This weekend’s story actually began last weekend when my friend Katherine and I took a day trip to visit The Market at Grelen, a garden shop, café, and event venue in picturesque Somerset, Virginia.

After pottering around the garden shop, we went to have lunch in Gordonsville, a little town located just a fifteen minute drive away.

Gordonsville has a cute downtown. Main Street is lined with pretty boutiques and restaurants:

We had lunch at Pomme:

…a French restaurant whose chef is the recipient of a Maîtres Cuisiniers de France, Toque d’Argent.

At this shop, which is actually called Painted at Poplar Haven, despite what the sign says:

I found this desk:

As per usual, I dithered about whether or not to buy it.

When we’d gone through all the shops, (it didn’t take long!), my friend tried to convince me to go to the Civil War Medical Museum. After she described the reenactment of a gruesome amputation she had seen when she had visited the last time, I announced that I’d rather go to the Gordonsville Street Festival instead.

The Street Festival was entertaining in its own way. There were tents for Ben Carson, pork rinds, catfish, tissue box covers, and Tupperware. One vendor was selling only cheesy, framed pictures of a blue-eyed Jesus. I couldn’t help but think of the story of a whip-cracking Jesus striding angrily into a temple and overturning tables and driving out money changers and people selling their wares…

That was last weekend. This Saturday, my family and I headed back to Gordonsville to buy the desk I had seen. My kids, who are far more sophisticated than I, are Civil War buffs and I knew they would appreciate the museum their philistine mother had eschewed in favor of the kettle-corn, fried chicken, tchotchke extravaganza that was the Gordonsville Street Festival.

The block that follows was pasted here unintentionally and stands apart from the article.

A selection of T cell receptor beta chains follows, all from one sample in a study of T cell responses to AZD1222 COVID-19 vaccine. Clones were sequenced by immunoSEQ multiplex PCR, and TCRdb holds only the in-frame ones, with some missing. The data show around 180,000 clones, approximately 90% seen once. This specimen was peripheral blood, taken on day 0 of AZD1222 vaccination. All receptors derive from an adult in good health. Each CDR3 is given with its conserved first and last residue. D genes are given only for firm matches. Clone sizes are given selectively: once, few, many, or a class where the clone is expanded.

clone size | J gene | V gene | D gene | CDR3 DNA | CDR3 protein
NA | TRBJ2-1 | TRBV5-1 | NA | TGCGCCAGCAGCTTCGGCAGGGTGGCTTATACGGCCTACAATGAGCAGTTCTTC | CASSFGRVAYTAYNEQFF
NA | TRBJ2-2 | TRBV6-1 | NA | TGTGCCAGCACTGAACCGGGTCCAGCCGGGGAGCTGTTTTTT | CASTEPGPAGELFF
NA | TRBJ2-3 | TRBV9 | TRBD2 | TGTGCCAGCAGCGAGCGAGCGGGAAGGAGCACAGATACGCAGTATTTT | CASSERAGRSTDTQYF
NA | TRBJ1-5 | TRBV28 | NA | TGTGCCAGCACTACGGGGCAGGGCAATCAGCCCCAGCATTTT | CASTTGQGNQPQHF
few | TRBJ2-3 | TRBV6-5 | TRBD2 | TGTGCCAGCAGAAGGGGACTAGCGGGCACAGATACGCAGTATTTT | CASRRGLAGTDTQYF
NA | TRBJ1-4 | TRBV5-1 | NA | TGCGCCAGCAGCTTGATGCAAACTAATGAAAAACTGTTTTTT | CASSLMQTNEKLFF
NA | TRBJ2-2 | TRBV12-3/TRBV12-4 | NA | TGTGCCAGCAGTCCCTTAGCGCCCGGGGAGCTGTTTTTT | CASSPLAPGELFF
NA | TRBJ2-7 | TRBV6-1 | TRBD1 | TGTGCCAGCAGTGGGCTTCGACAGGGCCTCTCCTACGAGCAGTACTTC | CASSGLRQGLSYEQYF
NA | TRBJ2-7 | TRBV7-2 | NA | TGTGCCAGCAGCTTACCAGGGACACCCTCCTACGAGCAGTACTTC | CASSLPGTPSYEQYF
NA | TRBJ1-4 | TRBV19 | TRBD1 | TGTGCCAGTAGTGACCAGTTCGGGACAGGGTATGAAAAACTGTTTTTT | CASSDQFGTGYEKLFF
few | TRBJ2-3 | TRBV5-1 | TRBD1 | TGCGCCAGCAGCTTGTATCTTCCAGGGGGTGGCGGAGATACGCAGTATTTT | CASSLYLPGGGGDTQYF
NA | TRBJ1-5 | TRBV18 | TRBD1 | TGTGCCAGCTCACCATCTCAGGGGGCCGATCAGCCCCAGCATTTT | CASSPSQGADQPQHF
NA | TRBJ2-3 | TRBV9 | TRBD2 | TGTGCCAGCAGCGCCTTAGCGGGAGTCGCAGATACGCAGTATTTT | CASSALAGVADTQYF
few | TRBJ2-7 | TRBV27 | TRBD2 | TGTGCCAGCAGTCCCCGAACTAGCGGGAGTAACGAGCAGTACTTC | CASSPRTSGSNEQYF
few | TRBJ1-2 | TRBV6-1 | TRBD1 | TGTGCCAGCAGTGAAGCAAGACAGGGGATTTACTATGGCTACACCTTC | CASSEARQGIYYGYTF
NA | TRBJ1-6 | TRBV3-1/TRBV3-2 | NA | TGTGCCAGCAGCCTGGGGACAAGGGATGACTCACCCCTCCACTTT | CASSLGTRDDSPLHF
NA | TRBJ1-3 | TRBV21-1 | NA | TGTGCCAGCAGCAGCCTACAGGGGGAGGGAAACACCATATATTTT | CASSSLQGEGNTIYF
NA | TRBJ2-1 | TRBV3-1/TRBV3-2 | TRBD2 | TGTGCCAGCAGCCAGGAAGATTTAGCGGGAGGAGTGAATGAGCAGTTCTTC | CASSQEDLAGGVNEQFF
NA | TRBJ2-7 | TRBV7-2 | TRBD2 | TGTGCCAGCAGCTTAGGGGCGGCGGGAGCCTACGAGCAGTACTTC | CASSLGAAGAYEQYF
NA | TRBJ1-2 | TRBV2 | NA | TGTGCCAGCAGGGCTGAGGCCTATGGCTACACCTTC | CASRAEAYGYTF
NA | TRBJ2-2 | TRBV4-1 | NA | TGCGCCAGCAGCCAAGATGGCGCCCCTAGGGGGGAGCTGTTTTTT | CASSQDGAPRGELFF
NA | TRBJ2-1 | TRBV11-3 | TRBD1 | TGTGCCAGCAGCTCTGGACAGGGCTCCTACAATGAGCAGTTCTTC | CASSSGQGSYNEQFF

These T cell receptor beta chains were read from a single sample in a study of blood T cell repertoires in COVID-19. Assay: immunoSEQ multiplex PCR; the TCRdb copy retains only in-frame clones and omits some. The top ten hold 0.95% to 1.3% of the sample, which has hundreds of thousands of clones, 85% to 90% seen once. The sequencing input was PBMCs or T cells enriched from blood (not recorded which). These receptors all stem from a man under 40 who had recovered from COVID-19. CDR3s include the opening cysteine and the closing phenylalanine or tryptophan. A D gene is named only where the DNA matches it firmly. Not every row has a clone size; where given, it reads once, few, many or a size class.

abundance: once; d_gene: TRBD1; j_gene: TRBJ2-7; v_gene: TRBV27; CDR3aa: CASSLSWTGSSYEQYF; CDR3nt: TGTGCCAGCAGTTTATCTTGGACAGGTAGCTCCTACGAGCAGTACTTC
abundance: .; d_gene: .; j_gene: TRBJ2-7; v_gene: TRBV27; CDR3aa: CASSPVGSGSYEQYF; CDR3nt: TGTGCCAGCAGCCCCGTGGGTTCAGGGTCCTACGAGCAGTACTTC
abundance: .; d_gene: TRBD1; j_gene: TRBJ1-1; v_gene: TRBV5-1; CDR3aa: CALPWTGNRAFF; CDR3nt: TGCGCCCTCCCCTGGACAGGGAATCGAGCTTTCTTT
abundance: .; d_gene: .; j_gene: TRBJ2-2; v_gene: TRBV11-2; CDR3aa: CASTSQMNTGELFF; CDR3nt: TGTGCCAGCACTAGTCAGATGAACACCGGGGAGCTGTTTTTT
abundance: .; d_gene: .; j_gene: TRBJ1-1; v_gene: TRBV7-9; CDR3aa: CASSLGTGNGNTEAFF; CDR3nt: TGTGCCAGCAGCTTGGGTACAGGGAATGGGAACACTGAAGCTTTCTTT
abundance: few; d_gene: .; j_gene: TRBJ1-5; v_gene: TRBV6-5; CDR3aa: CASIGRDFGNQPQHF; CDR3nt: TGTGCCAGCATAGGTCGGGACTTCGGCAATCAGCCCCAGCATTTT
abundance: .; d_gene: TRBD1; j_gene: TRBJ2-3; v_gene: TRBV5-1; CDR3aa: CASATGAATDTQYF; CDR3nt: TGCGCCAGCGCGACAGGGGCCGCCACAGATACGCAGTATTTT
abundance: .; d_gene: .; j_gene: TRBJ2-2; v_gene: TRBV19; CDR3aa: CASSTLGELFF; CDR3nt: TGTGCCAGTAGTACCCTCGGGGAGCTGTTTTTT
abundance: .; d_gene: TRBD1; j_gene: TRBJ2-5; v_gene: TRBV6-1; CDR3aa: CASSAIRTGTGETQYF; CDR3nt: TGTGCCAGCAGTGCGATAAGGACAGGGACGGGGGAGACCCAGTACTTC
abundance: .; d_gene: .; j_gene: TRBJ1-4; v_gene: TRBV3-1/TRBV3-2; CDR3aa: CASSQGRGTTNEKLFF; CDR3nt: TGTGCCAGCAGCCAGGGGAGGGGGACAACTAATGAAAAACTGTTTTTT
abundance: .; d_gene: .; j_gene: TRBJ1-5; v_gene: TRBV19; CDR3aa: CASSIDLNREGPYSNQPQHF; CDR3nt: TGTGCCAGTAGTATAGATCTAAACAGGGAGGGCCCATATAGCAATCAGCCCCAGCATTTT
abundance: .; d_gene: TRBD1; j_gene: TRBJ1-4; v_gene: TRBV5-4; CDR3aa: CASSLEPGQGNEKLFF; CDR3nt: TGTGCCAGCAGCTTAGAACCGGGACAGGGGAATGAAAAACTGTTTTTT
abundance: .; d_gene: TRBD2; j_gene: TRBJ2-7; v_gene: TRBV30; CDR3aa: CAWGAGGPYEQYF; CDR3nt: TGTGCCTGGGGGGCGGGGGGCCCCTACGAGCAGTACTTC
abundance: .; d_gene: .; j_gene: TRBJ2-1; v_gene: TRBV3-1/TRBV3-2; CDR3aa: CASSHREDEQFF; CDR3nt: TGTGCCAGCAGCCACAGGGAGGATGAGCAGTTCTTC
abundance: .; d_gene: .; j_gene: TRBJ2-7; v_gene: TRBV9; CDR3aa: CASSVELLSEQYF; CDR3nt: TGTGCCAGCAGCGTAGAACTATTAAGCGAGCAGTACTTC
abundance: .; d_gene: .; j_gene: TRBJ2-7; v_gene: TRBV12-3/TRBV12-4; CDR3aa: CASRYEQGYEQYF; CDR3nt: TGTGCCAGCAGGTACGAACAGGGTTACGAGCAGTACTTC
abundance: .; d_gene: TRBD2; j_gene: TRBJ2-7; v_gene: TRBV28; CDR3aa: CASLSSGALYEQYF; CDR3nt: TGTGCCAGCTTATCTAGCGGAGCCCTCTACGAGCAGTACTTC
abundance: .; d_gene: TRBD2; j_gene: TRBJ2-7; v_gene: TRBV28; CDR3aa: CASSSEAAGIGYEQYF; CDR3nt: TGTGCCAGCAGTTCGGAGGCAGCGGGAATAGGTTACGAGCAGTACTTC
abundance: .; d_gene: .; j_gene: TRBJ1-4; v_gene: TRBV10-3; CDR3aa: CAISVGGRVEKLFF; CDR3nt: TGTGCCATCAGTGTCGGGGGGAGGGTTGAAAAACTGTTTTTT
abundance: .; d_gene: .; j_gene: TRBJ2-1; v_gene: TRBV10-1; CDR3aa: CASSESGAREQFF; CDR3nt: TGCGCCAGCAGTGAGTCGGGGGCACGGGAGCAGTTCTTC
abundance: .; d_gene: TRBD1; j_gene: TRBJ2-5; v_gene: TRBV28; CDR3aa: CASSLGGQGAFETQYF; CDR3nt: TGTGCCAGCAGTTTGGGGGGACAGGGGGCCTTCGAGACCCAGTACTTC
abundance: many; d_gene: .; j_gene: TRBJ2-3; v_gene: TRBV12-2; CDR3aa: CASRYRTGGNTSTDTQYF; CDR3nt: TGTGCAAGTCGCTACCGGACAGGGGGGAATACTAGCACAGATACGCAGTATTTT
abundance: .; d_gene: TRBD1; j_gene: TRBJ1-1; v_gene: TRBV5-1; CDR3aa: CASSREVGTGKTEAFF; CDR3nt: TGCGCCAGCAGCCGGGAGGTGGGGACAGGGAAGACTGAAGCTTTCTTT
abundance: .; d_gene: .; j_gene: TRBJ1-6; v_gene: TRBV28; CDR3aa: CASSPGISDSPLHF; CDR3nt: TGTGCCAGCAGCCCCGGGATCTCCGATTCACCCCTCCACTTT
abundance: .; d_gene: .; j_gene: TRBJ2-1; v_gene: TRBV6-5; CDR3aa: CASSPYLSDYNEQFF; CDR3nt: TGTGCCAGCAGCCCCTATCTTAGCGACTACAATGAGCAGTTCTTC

The museum is located in the Exchange Hotel, an historic building on the National Register, where well-to-do passengers traveling on one of the two lines running through Gordonsville would stay while waiting for their next train.

During the Civil War, the hotel became a Receiving Hospital for wounded soldiers from both the Confederate and Union armies.

Perhaps unsurprisingly, there is a graveyard full of soldiers in the field behind the hotel.

In the Reconstruction period, the hotel became a Freedman’s Bureau for newly-freed slaves. It served as a school for children by day and for adults by night, a hospital, and a courtroom.

For me the most compelling exhibit in the museum was a gallery of some of the court cases that were heard during a period of time between 1865 and 1866. The brief summaries paint vivid vignettes of heartbreak and cruelty:

It was during this period when Gordonsville became known as the “Fried Chicken Capital of the World.” Freed slave women would walk along the tracks with baskets full of fried chicken balanced on top of their heads to sell to passengers through open train windows.

And here’s that desk that brought me back to Gordonsville in its new home in Charlottesville.

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